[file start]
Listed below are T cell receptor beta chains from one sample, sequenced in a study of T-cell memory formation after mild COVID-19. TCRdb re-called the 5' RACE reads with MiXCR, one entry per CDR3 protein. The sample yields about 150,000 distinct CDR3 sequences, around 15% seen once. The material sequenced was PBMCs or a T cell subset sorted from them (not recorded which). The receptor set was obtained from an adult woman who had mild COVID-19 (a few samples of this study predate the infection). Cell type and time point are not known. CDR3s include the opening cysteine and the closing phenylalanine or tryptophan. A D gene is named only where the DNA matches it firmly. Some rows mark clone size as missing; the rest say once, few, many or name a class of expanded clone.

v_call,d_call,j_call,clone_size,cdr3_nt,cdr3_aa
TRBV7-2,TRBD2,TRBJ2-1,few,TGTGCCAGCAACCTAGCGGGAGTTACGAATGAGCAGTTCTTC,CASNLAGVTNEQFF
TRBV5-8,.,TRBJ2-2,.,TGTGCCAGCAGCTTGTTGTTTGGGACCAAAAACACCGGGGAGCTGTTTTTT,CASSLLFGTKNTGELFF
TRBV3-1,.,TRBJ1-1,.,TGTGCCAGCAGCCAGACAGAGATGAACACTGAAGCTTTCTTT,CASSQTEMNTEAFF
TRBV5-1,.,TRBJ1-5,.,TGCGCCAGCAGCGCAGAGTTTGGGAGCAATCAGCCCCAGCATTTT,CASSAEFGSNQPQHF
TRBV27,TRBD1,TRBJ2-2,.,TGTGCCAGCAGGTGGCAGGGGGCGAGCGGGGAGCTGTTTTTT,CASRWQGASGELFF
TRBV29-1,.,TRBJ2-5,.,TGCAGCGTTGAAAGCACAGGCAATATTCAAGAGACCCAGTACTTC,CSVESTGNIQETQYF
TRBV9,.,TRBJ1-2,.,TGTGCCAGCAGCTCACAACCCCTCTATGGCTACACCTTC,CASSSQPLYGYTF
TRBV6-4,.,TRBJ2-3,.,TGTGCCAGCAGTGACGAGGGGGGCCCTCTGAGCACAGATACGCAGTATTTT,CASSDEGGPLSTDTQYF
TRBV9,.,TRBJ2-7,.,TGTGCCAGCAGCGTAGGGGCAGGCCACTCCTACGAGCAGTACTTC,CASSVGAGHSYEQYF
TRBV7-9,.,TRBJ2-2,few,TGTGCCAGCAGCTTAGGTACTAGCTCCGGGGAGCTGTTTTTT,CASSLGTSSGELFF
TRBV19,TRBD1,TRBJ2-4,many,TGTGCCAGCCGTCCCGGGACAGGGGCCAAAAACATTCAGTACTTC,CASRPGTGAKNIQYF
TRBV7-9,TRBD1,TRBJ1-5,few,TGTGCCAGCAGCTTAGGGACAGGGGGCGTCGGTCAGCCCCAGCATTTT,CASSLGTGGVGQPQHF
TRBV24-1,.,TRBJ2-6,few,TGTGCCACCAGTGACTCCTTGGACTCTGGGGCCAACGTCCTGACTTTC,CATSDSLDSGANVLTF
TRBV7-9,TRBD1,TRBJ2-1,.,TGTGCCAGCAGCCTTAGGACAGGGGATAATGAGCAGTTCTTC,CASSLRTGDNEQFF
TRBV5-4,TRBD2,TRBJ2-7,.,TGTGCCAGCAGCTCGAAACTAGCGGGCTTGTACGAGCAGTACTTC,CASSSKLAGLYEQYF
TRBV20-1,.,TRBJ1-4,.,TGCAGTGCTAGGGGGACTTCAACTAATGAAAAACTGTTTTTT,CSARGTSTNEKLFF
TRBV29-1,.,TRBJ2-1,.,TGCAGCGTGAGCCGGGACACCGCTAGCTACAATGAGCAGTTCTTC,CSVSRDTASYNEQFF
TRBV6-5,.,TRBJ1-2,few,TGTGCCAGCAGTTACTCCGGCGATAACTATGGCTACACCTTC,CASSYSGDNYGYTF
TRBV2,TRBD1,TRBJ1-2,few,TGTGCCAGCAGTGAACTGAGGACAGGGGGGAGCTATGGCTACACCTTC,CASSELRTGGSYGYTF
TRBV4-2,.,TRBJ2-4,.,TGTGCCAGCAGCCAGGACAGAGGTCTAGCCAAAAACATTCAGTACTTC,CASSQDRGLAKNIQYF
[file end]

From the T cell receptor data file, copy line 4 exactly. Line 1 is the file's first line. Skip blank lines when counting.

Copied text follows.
TRBV5-8,.,TRBJ2-2,.,TGTGCCAGCAGCTTGTTGTTTGGGACCAAAAACACCGGGGAGCTGTTTTTT,CASSLLFGTKNTGELFF